Maximizing the talents of neurodivergent employees requires ongoing support and accommodations. Employers should invest in neurodiversity training for managers, implement inclusive hiring practices, and provide workplace adjustments tailored to individual needs. Training should encompass the strengths and challenges of a neurodivergent workforce, common supports and accommodations, and the importance of inclusion at every step of the employee journey.


4. Technology and AI creates extra cognitive demands in the workplace.

With the continued mental health challenges post-pandemic, we have also seen an increase in referrals to assess workplace cognitive demands. This trend also reflects the evolving nature of job requirements, especially in digitalized workplaces, where employees face new and unlearned tasks. Over the years we have been seeing a rise in occupations requiring non-routine, cognitive tasks, and this has accelerated since the pandemic. Technology and AI integration have become more common; this advancement has resulted in entry-level jobs and customer service roles becoming increasingly complex, demanding higher problem-solving and cognitive abilities. With increased productivity expectations, we also see an increased workload/output expectation. Over three years, the increase in managerial, professional, and technical occupations (and the decline of service occupations) was considerably more pronounced among young workers (aged 25 to 35) compared to older workers (aged 45 to 54).6

What’s Next?

Workplaces should be cautious about how the changing cognitive demands of work will impact employees, especially those with disabilities. Employers should review job demands, prioritize accessibility, provide training on new technologies adopted in the workplace, and offer reasonable accommodations to ensure all employees can thrive in their roles. A Cognitive Demands Analysis can help employers identify the specific cognitive requirements of the essential duties of a job, including concentration, memory, time pressures, social interactions, and general stressors. Understanding these requirements can support hiring and accommodation processes.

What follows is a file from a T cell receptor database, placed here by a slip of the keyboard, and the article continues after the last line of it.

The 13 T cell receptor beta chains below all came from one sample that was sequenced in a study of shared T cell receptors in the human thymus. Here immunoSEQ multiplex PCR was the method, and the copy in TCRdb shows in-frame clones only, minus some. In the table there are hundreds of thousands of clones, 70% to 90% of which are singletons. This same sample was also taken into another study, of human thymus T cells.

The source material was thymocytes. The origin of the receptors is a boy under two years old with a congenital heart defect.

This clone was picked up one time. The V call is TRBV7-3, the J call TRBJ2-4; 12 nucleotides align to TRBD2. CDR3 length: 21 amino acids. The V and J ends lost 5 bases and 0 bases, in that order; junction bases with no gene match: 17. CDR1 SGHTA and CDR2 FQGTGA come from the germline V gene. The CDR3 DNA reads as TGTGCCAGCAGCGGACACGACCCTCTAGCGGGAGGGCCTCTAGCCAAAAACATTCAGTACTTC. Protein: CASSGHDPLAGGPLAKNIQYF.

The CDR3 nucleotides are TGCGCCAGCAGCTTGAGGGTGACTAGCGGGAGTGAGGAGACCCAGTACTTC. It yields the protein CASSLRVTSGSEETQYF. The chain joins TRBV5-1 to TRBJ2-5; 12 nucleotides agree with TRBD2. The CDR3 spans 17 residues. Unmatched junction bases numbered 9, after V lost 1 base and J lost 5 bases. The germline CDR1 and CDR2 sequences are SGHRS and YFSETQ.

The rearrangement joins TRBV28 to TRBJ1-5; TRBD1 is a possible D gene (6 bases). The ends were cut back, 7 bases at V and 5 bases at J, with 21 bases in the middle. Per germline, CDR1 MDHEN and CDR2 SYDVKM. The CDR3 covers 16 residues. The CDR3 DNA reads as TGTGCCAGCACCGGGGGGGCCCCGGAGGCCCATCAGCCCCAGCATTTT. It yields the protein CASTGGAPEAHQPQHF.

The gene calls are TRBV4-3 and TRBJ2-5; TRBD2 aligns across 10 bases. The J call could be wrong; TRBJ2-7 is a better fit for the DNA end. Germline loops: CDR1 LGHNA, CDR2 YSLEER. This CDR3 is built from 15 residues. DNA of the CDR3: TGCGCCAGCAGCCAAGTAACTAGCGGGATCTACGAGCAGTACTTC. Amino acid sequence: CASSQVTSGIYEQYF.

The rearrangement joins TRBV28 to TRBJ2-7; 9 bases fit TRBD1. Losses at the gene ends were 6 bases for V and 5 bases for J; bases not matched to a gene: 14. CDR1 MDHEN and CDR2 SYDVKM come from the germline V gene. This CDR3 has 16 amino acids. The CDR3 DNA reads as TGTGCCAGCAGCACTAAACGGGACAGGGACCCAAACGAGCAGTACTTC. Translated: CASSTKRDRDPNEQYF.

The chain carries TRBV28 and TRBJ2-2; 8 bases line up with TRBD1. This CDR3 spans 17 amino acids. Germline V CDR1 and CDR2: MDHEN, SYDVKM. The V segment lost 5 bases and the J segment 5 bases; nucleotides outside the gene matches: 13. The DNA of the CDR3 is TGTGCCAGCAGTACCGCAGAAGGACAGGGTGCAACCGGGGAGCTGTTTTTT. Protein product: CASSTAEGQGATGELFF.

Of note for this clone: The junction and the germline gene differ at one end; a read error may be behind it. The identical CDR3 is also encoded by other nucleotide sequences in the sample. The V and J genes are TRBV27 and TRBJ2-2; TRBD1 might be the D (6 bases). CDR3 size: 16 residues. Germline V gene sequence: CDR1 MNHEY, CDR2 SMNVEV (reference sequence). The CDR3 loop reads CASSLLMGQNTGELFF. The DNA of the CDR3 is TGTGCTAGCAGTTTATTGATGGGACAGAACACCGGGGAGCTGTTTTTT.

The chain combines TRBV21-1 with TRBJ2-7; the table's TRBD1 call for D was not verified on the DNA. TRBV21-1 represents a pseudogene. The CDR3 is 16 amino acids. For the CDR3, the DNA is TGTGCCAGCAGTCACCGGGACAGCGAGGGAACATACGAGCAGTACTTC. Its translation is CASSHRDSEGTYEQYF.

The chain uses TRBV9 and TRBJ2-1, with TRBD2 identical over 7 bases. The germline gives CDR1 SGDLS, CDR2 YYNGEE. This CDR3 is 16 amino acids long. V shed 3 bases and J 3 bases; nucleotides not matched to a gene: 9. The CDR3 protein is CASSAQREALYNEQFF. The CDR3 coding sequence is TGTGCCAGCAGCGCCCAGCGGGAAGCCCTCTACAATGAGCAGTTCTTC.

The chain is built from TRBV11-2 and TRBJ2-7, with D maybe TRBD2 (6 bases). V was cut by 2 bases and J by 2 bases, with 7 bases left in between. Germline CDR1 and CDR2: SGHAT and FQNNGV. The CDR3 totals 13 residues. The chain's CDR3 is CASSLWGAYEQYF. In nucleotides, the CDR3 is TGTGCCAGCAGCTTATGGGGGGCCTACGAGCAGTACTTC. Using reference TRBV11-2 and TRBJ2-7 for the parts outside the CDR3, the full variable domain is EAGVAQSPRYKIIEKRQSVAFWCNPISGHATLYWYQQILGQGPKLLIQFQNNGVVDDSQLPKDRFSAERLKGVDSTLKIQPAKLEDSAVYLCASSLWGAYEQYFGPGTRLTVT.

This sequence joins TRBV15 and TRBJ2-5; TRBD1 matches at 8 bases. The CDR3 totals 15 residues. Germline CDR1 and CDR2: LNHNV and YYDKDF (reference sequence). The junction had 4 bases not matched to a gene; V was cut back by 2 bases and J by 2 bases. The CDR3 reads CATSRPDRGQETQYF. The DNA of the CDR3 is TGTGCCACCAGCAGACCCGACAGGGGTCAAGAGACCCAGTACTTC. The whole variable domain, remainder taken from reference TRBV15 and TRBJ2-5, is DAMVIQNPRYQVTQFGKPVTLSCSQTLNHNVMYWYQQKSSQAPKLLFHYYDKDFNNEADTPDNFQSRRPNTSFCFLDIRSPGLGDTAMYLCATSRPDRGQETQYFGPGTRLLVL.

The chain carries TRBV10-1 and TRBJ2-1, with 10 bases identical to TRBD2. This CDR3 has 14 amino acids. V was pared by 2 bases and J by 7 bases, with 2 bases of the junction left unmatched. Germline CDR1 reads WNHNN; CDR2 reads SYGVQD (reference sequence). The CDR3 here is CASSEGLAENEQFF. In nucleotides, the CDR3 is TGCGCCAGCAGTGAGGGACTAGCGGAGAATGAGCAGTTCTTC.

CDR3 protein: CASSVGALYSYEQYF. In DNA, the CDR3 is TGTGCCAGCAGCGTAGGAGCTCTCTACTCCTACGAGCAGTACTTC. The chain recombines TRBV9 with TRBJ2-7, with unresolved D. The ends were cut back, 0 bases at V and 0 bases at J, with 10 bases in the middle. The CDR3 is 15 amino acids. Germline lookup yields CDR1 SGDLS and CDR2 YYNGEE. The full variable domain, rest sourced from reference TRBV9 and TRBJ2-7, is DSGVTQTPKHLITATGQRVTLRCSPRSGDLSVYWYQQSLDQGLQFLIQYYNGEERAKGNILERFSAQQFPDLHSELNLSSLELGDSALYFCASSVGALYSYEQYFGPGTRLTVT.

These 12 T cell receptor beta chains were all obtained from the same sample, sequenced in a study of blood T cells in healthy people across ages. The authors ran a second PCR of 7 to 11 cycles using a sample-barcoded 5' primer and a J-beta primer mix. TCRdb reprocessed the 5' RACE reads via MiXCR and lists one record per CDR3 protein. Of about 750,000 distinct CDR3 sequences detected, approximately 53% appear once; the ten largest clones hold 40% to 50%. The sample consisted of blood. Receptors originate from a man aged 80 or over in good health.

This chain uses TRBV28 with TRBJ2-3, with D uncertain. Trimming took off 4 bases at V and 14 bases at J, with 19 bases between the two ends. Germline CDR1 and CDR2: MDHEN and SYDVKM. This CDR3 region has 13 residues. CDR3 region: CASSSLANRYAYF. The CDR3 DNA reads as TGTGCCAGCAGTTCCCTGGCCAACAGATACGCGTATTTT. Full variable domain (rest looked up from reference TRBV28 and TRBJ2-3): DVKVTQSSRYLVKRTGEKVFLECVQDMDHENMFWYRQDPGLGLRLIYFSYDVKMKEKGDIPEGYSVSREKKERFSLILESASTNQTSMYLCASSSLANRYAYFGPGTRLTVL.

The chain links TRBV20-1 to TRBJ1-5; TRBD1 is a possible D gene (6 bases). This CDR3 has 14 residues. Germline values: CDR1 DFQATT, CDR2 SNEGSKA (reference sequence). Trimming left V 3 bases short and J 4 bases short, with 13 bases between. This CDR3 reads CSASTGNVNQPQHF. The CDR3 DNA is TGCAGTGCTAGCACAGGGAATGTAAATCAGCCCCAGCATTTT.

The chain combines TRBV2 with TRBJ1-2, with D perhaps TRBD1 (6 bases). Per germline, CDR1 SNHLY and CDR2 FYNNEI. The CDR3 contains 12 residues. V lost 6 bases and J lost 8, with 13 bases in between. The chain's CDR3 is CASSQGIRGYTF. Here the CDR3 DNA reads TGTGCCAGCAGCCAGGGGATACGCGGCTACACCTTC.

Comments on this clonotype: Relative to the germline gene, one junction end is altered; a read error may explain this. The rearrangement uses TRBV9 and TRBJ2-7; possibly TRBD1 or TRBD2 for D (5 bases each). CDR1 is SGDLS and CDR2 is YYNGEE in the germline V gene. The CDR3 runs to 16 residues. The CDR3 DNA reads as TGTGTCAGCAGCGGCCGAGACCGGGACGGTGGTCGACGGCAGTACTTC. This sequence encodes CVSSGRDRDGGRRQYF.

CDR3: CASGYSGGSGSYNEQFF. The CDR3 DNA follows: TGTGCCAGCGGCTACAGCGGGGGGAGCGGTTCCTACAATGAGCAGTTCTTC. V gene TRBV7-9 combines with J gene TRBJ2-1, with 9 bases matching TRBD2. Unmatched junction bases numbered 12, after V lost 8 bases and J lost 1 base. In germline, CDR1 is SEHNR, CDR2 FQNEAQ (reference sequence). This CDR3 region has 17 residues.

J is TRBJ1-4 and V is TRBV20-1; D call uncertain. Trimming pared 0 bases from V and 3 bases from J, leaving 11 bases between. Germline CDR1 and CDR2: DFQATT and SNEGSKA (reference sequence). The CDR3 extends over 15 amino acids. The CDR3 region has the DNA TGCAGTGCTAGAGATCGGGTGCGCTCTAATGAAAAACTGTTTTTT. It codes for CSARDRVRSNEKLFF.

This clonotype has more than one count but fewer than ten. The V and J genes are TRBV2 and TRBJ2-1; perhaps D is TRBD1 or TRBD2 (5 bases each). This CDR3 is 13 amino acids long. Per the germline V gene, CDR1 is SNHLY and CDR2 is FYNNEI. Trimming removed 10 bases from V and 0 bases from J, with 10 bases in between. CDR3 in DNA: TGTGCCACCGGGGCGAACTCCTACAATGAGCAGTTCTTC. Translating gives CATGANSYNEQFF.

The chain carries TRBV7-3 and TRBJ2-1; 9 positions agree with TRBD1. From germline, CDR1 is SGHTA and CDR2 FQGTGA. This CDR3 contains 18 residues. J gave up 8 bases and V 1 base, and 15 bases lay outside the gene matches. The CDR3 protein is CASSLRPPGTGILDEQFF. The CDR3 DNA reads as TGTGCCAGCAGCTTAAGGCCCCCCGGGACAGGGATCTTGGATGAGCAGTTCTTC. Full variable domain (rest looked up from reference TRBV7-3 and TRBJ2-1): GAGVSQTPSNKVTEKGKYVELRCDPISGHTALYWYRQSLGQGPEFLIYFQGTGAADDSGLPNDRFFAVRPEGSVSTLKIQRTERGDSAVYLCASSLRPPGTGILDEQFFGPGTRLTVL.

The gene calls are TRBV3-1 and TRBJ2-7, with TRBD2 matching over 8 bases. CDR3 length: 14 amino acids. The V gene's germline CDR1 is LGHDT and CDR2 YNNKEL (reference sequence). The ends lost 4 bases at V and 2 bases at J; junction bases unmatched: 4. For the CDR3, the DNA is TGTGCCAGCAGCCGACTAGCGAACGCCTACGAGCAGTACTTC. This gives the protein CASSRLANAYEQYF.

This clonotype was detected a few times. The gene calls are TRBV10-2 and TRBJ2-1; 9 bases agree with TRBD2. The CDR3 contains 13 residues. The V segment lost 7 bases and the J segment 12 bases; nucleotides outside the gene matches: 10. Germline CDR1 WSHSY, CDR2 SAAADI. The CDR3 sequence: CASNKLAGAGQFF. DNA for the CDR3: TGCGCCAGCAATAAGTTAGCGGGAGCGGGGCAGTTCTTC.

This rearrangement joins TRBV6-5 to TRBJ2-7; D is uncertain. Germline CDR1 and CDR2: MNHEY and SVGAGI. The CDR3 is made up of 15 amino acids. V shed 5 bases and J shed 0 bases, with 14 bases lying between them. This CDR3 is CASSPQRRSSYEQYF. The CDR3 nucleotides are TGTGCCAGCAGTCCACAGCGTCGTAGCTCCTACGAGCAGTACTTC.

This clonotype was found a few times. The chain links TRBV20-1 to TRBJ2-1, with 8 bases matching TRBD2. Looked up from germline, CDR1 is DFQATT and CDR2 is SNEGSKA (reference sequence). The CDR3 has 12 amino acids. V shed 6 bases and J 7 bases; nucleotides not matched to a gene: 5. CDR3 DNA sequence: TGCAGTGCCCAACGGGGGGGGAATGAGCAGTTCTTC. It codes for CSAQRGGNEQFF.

5. As the disability rate increases, more strategies are needed to support the next generation of employees.

We have seen a steady increase in persons with disabilities in the workforce over the last few years. The 2022 Canadian Survey on Disability reported that nearly one-quarter (24%) of working-age adults have a disability. This may include those newly impacted by the pandemic who are facing Long Covid or other mental health issues. It may also reflect an increase of appropriate company programs, accommodations, and cultures of wellness that now support disabled workers to be able to do their best work and maintain employment. Youth (aged 15-24) experienced the largest increase in disability rate in 2022 at 20%, up 7 percentage points from 2017 at 13%.6

What’s Next?

To support the next generation of employees, employers must prioritize disability inclusion and create a welcoming, supportive, and open environment for all workers. Employers should create opportunities for personal and professional development, including success coaching and skills development programs, to facilitate the growth and retention of valuable staff members. Young workers may need additional skills in communication, emotional regulation, conflict resolution, time management, and organization. Additionally, ensuring clear and precise accommodation procedures from the recruitment and onboarding stages onwards is essential, along with educating employees on their responsibilities for accommodation requests. Implementing these strategies can help employers tap into the full potential of new talent.



[1] Statistics Canada. (2023, December 1). Canadian Survey on Disability, 2017 to 2022.

[2] Telus Health. (2023, November). Telus Mental Health Index: Canada, November 2023.

[3] Conrad, J. (2023, February 15). The Impact of Work on Mental Health. The Workforce Institute at UKG.

[4] Lemen, D., Coffin, L., & Thibeult, T. (2023, November 7). Why employees choose work over wellness: The links between absence policies, attendance, and mental health. The Conference Board of Canada.

[5] Hutchison, Jane. (2023, March 14). Breaking Down Barriers: Improving the Workplace Experience for Neurodivergent Canadians. The Conference Board of Canada.

[6] Frenette, M. (2023, July 26). The changing nature of work since the onset of the COVID-19 pandemic. Statistics Canada.